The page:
Saturday, March 12, 2005

No one understands Lebanon
One of the things you notice pretty quickly when surveying the press coverage of Lebanon is that not only do reporters and pundits not understand Lebanese politics, they don't even understand Lebanese political institutions. A case in point -- the most recent column from Trudy Rubin, the resident foreign affairs columnist for the Philadelphia Inquirer. I like Rubin, and she's normally pretty sharp, but she doesn't quite seem to get how it works in Lebanon:


Yesterday's demonstrators, however, were challenging U.S. domination. If Lebanese elections are held on schedule this spring, the Islamist, anti-Israel Hezbollah - labeled a terrorist group by the United States - will no doubt be one of the major winners.

Lebanese Shiites - the largest of the country's religious and ethnic groups - aren't against democracy, nor do they necessarily want a long-termSyrian presence. But they admire Hezbollah for its charitable role and for forcing Israeli troops out of Lebanon.

The demonstrators made clear that Hezbollah will play a major role in Lebanon's politics, whether the United States likes it or not. The other Lebanese groups that have been demonstrating - for democracy - will accept this.

If promoting Mideast democracy is to be the major Bush theme, it is crucial that the administration - and the U.S. public - not harbor illusions about what lies ahead.

It may be true that elections free from Syrian interference would give Hezbollah a boost, but it isn't that simple. Seats in the Lebanese Chamber of Deputies are allocated not simply along Muslim-Christian lines, but also according to sect. The Shi'a in Lebanon have been awarded 27 seats in the 128-member parliament, according to the Taif agreement that ended the civil war. That cap is firm. So even if elections were fully Democratic, Hezbullah -- a Shi'a party -- would be unable to fully control parliament without a significant change in the system. Here is the full distribution of seats:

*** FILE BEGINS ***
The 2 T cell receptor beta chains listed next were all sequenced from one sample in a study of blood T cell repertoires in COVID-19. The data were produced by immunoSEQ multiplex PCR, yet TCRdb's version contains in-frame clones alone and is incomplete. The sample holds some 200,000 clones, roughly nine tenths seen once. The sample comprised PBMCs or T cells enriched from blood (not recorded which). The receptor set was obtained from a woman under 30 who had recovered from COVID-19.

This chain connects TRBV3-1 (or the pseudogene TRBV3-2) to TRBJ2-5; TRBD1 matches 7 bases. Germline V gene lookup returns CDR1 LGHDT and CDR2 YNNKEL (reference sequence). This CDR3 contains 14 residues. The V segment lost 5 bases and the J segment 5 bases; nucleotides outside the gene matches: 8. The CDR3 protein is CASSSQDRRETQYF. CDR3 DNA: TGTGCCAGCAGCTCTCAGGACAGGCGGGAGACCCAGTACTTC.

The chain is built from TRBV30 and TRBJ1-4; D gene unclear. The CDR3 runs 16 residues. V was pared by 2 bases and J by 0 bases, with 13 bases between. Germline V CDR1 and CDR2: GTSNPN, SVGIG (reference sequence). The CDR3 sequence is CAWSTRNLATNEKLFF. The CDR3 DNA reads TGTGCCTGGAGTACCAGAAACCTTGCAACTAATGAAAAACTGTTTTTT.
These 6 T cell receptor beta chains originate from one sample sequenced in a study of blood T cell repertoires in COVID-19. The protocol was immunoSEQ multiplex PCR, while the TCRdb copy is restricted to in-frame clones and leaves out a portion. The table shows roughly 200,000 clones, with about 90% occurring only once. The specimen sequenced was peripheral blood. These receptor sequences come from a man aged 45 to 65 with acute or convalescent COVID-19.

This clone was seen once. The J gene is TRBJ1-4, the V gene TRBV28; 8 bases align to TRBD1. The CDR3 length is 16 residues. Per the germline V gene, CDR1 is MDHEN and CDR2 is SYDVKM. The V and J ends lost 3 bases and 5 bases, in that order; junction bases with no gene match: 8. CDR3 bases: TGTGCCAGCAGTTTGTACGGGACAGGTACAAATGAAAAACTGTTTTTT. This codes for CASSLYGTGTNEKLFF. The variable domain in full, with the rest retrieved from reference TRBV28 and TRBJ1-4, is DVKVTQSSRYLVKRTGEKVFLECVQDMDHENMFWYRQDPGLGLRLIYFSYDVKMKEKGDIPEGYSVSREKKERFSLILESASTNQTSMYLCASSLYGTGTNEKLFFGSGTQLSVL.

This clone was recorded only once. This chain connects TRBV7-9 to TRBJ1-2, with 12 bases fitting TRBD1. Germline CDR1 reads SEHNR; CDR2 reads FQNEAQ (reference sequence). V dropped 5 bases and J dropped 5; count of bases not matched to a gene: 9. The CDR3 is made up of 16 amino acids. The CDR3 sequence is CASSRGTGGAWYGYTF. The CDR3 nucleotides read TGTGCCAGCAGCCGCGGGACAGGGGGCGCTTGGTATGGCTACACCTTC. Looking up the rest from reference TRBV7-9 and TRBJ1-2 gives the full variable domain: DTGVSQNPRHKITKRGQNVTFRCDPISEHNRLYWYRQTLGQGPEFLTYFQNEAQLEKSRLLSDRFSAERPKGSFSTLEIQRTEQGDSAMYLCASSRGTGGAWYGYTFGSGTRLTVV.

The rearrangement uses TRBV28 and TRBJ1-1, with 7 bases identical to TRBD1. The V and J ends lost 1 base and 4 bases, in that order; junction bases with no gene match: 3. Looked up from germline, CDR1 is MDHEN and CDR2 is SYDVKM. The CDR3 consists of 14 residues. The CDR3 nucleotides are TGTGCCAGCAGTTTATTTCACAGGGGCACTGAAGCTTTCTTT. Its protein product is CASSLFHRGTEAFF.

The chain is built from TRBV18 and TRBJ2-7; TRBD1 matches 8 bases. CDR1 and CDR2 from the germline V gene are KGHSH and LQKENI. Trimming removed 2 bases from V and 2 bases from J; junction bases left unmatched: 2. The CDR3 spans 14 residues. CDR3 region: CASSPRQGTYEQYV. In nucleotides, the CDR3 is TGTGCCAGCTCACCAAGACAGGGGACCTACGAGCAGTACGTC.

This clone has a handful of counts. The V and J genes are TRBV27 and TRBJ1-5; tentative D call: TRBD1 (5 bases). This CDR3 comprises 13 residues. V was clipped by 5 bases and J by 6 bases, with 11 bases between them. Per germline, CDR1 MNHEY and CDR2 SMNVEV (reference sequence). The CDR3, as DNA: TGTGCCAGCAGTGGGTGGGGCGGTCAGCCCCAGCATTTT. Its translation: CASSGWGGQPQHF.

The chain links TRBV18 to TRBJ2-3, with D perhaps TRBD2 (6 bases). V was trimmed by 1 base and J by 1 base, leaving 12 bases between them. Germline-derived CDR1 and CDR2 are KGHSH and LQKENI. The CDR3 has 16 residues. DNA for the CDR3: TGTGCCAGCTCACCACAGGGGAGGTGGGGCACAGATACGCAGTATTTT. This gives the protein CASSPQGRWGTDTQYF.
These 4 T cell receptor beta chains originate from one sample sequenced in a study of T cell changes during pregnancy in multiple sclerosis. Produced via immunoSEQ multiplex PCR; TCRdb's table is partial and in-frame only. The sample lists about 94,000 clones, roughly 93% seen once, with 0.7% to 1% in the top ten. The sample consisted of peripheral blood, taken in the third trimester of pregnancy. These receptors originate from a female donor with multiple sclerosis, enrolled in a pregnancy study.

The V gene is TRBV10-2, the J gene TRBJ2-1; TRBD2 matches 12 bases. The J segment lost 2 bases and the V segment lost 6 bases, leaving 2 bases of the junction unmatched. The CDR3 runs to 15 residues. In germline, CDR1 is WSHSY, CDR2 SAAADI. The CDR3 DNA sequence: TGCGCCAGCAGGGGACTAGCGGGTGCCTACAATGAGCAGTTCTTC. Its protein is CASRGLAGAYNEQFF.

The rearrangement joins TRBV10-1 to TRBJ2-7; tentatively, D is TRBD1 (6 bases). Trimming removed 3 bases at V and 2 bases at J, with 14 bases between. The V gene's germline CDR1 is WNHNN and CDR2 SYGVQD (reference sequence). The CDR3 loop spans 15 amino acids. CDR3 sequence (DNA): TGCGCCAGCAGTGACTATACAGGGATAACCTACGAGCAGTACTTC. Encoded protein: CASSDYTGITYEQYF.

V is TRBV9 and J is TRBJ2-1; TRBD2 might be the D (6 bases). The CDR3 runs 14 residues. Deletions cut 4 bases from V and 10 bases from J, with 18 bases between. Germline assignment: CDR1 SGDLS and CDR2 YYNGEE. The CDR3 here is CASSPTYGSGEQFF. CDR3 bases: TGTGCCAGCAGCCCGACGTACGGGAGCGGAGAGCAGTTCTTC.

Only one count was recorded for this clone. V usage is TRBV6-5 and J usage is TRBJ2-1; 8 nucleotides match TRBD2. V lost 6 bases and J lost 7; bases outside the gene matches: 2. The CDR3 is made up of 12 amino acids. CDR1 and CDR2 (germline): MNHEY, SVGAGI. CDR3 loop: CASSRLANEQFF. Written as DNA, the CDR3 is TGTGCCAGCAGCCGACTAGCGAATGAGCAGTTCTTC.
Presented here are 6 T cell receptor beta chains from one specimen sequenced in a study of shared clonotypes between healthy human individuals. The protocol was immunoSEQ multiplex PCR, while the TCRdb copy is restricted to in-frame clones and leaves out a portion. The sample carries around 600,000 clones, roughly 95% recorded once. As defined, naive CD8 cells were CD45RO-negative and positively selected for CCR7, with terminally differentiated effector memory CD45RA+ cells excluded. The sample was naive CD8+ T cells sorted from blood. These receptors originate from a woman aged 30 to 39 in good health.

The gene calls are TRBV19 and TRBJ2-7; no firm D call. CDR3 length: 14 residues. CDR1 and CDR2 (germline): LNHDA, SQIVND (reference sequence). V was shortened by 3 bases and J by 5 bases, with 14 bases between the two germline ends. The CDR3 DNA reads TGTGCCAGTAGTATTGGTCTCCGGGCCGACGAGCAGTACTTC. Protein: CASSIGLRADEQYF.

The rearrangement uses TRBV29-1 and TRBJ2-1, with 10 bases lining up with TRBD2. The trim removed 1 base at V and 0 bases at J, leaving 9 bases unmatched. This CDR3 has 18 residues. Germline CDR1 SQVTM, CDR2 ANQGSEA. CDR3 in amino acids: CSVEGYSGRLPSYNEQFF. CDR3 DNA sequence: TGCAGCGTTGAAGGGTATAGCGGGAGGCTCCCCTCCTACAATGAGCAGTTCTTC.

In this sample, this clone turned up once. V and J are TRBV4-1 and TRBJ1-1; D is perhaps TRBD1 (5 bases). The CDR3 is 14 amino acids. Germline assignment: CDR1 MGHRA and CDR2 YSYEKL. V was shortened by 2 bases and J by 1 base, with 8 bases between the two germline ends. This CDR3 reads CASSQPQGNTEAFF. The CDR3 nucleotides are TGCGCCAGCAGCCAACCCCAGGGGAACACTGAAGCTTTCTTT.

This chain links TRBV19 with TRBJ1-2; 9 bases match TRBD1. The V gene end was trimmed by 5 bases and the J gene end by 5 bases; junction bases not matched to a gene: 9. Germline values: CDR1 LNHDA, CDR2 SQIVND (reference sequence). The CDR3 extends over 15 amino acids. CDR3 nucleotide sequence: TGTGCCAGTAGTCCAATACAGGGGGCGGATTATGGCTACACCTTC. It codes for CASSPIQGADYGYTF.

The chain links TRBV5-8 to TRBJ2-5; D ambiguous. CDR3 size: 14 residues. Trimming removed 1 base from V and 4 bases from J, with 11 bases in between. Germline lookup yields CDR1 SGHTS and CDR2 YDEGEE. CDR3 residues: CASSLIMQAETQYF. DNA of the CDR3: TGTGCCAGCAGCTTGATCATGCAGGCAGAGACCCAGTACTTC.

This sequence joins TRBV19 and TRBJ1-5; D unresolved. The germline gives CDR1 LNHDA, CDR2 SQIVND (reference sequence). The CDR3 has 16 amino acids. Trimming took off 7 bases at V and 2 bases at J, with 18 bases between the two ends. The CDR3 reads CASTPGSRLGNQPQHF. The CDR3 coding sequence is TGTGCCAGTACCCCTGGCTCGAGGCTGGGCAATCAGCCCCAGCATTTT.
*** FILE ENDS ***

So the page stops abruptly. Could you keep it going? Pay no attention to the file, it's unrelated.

CHRISTIANS SEATS
Maronites 34
Greek Orthodox 14
Greek Catholic 8
Armenian Orthodox 5
Armenian Catholic 1
Protestants 1
Christian Minorities 1
Total: 64 Total: 64


MUSLIMS SEATS
Shi’a 27
Sunni 27
Druze 8
Alawis
Total: 64

Each district is apportioned according to sect. So, for example, in the third Beirut district there must be 2 Sunnis, 1 Shi'a, 1, 1 Druze, 1 Armenian Catholic, and two Armenian Orthodox elected. The most positive thing about this system is that in these mixed districts (they are not all mixed), candidates must appeal to members of other communities, since all voters in the district vote for all candidates, even those from communities other than their own.

It's a complicated system, one that is unique in the world. But people like Trudy Rubin should be able to get it right.

2 Comments:

At 3:05 AM, Blogger Stacey said...

Dave,

While I agree with you, in general, that press coverage of Lebanon is ill-informed (at best), I'm gonna quibble with the details here.

(1) Rubin didn't say HA would sweep the elections, she said they would be among the major winners. It's is undoubtedly true, based on last year's municipal elections at a minimum, that if Syria weren't micromanaging HA-Amal relations, HA would control a much greater proportion of the Shi'a seats.

(2) There is such a thing as the bloc. HA "controls" a small number of non-Shi'a seats, particularly from the Biqa, where two Sunnis and one Christian vote as part of the Loyalty to the Resistance Bloc. The existence of voting blocs that cross confessional lines offers the fruitful possibility of building cross-confessional parties down the line, so I don't think this is something to be overlooked. Right now, those non-Shi'i members of the bloc are really just looking out for their own electoral interests, but still...someday?

So, while I agree that it's complex, it's a bit more complex than the "27 seat ceiling" implies. Peace out. -Stacey

 
At 11:03 AM, Blogger David Faris said...

Hey Stacey,
You're absolutely right. Hezbullah obviously enjoys some cross-sectarian support, and the informal alliance system in the parliament allows for the building of such gatherings. I just think that the general press tone has suggested the possibility of Shi'a domination of the parliament similar to the control currently enjoyed by the Sistani list in Iraq. Even if they picked up some of Amal's seats and garnered more support from other communities, HA would still be, at best, a small plurality.

 

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